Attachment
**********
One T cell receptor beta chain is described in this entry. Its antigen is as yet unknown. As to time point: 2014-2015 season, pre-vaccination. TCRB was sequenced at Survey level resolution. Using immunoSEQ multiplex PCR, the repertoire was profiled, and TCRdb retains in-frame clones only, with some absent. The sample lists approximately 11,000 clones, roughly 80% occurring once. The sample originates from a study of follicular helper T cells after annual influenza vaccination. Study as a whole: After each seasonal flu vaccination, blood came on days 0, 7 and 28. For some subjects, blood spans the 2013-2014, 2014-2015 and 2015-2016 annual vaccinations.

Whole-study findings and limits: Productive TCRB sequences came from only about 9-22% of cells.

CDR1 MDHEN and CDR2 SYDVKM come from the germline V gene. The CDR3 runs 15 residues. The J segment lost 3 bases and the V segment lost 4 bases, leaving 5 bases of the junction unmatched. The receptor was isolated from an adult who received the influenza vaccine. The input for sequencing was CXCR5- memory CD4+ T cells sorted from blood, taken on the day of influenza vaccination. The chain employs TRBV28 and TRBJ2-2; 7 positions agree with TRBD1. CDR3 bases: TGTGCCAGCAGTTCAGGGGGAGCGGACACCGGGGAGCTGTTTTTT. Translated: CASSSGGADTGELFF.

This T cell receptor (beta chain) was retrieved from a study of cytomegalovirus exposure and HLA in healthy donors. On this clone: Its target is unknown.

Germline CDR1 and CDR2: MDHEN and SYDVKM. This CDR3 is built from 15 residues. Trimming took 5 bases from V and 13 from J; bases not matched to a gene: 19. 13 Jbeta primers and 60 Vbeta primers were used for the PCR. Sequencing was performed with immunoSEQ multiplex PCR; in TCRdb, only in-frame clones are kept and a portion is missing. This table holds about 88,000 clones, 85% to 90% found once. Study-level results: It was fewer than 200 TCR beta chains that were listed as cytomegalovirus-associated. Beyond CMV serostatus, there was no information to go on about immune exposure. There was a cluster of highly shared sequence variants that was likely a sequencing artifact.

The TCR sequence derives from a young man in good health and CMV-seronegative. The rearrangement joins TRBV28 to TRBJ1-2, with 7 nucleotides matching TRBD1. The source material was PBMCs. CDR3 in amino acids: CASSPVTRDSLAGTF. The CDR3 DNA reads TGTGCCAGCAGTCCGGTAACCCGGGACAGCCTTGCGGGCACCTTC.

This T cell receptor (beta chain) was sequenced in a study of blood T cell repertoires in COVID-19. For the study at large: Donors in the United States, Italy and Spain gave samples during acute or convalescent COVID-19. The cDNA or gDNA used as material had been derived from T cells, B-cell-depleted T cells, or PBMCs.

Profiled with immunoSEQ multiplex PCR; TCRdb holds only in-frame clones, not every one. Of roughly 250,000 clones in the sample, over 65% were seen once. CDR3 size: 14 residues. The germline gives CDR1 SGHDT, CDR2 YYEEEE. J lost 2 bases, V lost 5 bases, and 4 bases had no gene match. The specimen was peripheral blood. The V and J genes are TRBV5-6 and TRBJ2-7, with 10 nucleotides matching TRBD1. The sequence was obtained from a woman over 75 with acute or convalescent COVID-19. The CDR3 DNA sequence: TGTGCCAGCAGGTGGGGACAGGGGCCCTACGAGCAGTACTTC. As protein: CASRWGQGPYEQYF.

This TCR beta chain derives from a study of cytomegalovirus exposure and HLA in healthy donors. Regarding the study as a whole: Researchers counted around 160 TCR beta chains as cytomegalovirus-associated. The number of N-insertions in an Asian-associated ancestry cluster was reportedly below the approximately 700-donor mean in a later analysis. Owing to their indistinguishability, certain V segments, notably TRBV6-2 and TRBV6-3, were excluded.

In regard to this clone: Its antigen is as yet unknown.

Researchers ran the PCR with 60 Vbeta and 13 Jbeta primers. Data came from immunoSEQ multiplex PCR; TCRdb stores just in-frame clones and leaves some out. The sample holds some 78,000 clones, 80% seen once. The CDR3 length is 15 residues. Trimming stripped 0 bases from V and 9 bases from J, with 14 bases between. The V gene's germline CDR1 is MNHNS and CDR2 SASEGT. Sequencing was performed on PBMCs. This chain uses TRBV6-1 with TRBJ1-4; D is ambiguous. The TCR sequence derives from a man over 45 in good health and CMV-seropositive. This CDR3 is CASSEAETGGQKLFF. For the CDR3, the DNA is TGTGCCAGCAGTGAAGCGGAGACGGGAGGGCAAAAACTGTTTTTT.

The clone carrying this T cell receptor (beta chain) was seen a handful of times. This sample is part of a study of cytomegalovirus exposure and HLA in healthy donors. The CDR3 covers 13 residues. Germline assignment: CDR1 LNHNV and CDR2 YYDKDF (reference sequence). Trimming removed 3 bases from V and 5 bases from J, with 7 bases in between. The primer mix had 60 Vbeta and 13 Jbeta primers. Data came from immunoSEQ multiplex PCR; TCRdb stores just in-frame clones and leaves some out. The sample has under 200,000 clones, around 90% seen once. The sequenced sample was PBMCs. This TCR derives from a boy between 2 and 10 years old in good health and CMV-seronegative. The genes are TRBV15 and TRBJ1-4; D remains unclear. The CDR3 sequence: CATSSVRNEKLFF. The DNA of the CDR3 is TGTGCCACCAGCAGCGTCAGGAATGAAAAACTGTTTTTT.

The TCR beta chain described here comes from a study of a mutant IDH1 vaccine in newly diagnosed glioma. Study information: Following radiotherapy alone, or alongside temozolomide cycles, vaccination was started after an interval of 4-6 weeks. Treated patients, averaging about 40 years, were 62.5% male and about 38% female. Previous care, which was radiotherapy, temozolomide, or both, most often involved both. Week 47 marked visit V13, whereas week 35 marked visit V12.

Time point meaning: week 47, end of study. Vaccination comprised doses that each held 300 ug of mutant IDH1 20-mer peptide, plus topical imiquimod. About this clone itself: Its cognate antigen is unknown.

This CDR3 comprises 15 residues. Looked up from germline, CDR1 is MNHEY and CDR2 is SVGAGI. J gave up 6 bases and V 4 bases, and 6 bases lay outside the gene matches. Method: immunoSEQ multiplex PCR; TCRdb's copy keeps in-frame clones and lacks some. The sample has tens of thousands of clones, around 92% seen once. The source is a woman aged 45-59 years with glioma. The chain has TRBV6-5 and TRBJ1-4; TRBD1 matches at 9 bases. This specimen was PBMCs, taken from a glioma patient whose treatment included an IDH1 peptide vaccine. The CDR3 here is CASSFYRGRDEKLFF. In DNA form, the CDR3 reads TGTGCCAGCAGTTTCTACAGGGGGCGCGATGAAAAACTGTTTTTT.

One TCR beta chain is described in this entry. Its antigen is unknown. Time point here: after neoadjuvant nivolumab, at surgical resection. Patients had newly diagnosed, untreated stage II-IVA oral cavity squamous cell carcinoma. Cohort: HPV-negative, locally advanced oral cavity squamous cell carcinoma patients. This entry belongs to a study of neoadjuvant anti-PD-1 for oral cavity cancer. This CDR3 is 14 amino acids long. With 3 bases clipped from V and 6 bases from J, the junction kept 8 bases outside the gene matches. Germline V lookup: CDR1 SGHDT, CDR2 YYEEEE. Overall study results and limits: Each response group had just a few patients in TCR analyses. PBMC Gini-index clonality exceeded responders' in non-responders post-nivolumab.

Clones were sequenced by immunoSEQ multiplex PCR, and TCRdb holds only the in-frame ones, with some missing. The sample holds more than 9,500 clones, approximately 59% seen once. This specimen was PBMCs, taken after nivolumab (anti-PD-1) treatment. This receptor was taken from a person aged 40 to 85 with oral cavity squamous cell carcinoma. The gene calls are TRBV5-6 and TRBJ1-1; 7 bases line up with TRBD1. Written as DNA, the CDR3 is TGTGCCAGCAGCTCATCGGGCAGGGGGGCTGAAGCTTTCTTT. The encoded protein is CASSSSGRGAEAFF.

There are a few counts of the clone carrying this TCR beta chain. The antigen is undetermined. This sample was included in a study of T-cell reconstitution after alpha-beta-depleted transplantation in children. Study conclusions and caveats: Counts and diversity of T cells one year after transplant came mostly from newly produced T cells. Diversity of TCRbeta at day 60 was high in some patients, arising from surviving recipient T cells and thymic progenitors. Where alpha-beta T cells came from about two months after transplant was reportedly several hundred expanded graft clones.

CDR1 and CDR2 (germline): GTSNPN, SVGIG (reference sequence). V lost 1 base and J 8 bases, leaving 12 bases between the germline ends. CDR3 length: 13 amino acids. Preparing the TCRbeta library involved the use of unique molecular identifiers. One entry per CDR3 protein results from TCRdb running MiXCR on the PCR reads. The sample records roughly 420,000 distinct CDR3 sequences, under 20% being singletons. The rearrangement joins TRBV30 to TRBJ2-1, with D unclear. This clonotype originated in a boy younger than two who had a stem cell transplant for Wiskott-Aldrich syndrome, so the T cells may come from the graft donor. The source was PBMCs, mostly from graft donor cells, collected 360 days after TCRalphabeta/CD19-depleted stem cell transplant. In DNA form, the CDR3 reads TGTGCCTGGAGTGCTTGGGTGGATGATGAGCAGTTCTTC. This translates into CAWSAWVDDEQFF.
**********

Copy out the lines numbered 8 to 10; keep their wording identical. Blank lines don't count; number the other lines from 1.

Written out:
Profiled with immunoSEQ multiplex PCR; TCRdb holds only in-frame clones, not every one. Of roughly 250,000 clones in the sample, over 65% were seen once. CDR3 size: 14 residues. The germline gives CDR1 SGHDT, CDR2 YYEEEE. J lost 2 bases, V lost 5 bases, and 4 bases had no gene match. The specimen was peripheral blood. The V and J genes are TRBV5-6 and TRBJ2-7, with 10 nucleotides matching TRBD1. The sequence was obtained from a woman over 75 with acute or convalescent COVID-19. The CDR3 DNA sequence: TGTGCCAGCAGGTGGGGACAGGGGCCCTACGAGCAGTACTTC. As protein: CASRWGQGPYEQYF.

This TCR beta chain derives from a study of cytomegalovirus exposure and HLA in healthy donors. Regarding the study as a whole: Researchers counted around 160 TCR beta chains as cytomegalovirus-associated. The number of N-insertions in an Asian-associated ancestry cluster was reportedly below the approximately 700-donor mean in a later analysis. Owing to their indistinguishability, certain V segments, notably TRBV6-2 and TRBV6-3, were excluded.

In regard to this clone: Its antigen is as yet unknown.